A "guerrilla safety group" has installed new, unsanctioned safety measures at a notoriously dangerous crosswalk near the Panhandle.

SF Weekly reports that the San Francisco Metropolitan Transformation Agency, or SFMTrA, have installed lightweight barrier poles at the intersection of Baker and Fell. That crosswalk was in the news last week, as 90-year-old David Grinberg was struck and killed by a motorist who "floored it" through the intersection when the light turned green.

The poles themselves are set up in such a way that it forces drivers to turn at a much wider angle as they come onto Fell street. It also extends protection from the sidewalk into the crosswalk itself a few feet, affording pedestrians a bit more visibility, and thus, protection from motorists.

The safety group wrote about the installation on their blog, connecting it directly to Grinberg's death. After criticizing the city's inaction, describing their response as "thoughts and prayers," they shared their own thoughts:

We at SFMTrA were not satisfied with this response, and the absence of any action to make this and other crosswalks safer immediately. We believe that urgent and pro-active action is necessary to protect vulnerable street users across San Francisco.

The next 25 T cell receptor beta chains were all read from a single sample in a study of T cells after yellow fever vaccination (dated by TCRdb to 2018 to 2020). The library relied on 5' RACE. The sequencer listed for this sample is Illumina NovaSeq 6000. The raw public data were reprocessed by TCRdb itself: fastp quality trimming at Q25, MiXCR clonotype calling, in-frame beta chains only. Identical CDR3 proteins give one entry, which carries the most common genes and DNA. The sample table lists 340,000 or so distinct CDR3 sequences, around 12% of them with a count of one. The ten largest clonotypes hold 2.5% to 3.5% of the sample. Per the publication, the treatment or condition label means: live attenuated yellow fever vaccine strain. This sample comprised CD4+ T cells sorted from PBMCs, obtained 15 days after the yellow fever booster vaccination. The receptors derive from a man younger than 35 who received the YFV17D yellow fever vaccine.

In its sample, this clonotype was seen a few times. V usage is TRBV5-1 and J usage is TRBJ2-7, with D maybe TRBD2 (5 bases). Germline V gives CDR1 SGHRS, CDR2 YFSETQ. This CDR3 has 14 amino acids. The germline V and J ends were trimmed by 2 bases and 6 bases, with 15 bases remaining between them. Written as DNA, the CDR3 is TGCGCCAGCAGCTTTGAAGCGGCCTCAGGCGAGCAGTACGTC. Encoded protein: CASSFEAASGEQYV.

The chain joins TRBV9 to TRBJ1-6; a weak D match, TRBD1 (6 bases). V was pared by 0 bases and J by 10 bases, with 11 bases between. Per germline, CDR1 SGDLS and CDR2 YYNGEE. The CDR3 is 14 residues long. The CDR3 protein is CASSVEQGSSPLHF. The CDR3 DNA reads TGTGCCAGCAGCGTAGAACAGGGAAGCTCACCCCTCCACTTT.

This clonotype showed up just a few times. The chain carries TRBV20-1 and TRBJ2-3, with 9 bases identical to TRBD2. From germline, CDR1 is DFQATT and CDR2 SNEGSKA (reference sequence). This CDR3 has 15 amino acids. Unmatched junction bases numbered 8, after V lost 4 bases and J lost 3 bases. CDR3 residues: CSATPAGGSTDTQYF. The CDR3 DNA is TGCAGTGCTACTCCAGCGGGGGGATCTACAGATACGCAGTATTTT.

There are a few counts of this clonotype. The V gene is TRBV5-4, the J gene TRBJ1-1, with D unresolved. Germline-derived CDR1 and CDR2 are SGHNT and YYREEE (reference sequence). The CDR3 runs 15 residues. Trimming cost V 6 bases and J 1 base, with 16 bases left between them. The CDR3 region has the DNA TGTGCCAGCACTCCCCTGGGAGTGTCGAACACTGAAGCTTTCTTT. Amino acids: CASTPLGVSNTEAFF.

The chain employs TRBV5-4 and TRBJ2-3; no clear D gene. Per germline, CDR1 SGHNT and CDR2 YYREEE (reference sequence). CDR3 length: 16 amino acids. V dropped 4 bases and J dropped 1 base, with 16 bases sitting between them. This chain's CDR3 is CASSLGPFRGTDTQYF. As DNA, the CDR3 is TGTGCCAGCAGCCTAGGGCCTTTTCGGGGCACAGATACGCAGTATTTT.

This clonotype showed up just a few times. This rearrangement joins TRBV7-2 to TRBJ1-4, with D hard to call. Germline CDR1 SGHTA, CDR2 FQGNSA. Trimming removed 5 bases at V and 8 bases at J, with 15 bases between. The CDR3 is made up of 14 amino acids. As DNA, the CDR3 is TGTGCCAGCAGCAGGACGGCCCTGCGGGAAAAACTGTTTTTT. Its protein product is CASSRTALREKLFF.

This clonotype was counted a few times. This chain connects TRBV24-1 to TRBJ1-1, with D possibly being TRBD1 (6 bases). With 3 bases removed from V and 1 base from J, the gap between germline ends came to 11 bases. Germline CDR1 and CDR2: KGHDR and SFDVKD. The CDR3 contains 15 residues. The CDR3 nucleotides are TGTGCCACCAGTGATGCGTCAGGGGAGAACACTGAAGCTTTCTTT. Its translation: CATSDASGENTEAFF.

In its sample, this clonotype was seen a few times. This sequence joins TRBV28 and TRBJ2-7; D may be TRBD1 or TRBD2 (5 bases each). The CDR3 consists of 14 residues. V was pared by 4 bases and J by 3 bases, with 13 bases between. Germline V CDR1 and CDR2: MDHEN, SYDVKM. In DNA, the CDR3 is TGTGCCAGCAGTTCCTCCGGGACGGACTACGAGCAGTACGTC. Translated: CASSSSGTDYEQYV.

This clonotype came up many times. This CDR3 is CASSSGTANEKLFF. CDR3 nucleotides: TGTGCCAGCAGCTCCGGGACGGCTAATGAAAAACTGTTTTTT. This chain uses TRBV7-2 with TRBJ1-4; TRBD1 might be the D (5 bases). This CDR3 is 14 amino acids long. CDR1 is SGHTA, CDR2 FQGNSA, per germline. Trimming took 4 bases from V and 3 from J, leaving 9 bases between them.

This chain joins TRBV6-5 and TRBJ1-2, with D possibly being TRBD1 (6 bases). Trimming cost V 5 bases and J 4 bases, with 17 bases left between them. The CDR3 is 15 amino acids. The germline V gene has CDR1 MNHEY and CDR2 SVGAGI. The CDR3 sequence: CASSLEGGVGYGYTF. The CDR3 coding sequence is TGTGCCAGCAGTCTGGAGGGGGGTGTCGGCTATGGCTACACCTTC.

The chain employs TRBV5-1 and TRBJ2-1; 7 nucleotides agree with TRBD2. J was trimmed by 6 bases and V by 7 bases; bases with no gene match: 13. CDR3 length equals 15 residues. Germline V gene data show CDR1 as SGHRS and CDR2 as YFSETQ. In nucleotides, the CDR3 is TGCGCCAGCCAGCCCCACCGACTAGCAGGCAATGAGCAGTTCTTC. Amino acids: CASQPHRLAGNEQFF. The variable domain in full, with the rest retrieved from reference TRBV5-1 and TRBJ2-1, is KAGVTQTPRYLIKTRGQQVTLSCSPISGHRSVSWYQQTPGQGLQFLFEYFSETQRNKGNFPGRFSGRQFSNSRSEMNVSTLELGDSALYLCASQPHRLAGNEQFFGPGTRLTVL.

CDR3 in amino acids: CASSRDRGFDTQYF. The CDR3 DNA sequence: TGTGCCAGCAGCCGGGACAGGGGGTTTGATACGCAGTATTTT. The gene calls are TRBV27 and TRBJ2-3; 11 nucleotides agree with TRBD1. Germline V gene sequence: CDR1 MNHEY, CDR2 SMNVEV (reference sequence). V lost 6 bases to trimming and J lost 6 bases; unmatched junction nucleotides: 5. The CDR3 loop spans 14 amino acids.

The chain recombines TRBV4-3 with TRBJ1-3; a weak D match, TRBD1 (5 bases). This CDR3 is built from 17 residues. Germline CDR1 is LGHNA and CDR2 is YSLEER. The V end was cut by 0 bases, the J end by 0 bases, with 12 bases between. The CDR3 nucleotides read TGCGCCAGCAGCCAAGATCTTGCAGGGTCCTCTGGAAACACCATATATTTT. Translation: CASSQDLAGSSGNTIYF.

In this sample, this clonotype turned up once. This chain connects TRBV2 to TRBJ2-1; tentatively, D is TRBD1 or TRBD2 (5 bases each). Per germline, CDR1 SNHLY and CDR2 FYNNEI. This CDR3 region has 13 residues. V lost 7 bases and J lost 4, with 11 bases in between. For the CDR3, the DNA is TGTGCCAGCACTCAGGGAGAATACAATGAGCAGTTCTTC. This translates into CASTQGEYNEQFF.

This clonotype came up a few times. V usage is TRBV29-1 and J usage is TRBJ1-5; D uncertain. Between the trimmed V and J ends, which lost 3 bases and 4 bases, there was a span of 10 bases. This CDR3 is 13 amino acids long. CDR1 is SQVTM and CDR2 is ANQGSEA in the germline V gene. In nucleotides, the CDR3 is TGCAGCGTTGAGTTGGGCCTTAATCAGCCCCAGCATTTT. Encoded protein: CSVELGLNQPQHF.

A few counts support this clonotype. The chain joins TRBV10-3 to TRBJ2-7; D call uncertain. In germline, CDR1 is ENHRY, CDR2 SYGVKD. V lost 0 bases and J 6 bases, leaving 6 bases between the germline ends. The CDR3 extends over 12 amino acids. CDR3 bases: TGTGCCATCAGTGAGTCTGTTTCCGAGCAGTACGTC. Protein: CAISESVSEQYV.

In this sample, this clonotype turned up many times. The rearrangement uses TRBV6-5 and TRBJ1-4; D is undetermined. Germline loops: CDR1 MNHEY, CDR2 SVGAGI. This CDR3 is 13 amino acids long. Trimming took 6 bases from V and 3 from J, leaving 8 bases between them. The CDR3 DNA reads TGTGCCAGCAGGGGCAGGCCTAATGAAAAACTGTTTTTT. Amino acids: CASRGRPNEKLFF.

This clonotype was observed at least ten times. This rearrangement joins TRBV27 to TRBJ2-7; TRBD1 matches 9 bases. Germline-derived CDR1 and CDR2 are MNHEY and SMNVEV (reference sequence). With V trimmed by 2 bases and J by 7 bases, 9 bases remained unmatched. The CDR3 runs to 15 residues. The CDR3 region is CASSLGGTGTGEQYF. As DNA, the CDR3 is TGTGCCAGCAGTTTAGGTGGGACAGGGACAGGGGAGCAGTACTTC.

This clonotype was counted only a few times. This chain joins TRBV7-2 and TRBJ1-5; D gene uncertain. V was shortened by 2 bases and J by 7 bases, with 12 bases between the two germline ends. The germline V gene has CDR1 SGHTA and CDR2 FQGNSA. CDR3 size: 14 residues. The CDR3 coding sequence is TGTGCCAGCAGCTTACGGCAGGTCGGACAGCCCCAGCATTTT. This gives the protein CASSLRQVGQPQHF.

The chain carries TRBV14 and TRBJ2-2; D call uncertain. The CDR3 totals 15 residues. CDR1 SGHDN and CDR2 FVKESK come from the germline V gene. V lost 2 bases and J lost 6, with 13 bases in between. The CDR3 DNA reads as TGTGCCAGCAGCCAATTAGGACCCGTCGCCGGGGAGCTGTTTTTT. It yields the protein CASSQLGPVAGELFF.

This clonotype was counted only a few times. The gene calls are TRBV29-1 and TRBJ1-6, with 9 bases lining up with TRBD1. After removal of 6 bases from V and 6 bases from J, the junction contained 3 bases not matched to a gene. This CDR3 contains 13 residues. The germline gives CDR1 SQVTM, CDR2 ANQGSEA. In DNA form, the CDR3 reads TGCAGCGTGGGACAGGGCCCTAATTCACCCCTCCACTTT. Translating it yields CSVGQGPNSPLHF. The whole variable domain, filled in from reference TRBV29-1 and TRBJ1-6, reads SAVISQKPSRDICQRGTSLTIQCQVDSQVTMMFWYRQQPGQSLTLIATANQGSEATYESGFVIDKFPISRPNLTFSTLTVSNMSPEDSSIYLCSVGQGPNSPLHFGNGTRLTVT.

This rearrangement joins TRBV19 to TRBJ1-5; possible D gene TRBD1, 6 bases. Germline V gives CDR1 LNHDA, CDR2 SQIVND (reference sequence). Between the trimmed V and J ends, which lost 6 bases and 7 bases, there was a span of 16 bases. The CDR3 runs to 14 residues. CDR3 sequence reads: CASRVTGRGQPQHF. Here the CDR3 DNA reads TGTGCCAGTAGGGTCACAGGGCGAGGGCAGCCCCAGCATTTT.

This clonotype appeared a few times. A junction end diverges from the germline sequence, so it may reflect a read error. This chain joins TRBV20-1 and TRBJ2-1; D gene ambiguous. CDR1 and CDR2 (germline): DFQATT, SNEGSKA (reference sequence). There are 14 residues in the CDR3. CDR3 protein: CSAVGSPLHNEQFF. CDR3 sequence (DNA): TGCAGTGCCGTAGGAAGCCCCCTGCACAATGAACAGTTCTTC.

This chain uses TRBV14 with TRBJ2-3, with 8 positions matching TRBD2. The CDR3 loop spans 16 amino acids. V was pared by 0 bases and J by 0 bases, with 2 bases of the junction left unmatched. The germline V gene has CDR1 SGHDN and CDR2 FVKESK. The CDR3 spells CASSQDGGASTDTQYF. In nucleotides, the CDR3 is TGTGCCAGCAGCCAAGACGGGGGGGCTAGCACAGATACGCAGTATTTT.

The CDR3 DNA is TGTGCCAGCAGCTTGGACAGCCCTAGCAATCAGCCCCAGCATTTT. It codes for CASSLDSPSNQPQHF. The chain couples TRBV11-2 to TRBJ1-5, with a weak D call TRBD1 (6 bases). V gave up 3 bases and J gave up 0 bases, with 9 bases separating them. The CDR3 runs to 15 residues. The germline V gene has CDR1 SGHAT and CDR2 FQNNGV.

So we got out our prototype materials and created a safety pilot. 10 posts and some spray paint = about $300. We dedicate this installation to the residents at Mercy Plaza at this intersection and we hope that it slows traffic on Fell street and makes pedestrians in the crosswalk feel safer.

As with any guerrilla-type installation placed without city permission, the poles will be pulled out soon. Paul Rose, a spokesperson for the SFMTA, told the Examiner, "Consistent with the vast majority of cases where we see these posts installed, we are obligated to remove them." He also provided reassurance that they're looking into additional safety measures for the area.

Related: Map: SFMTrA Safety Vigilantes Install More Bike-Lane Posts Under The Cover Of Night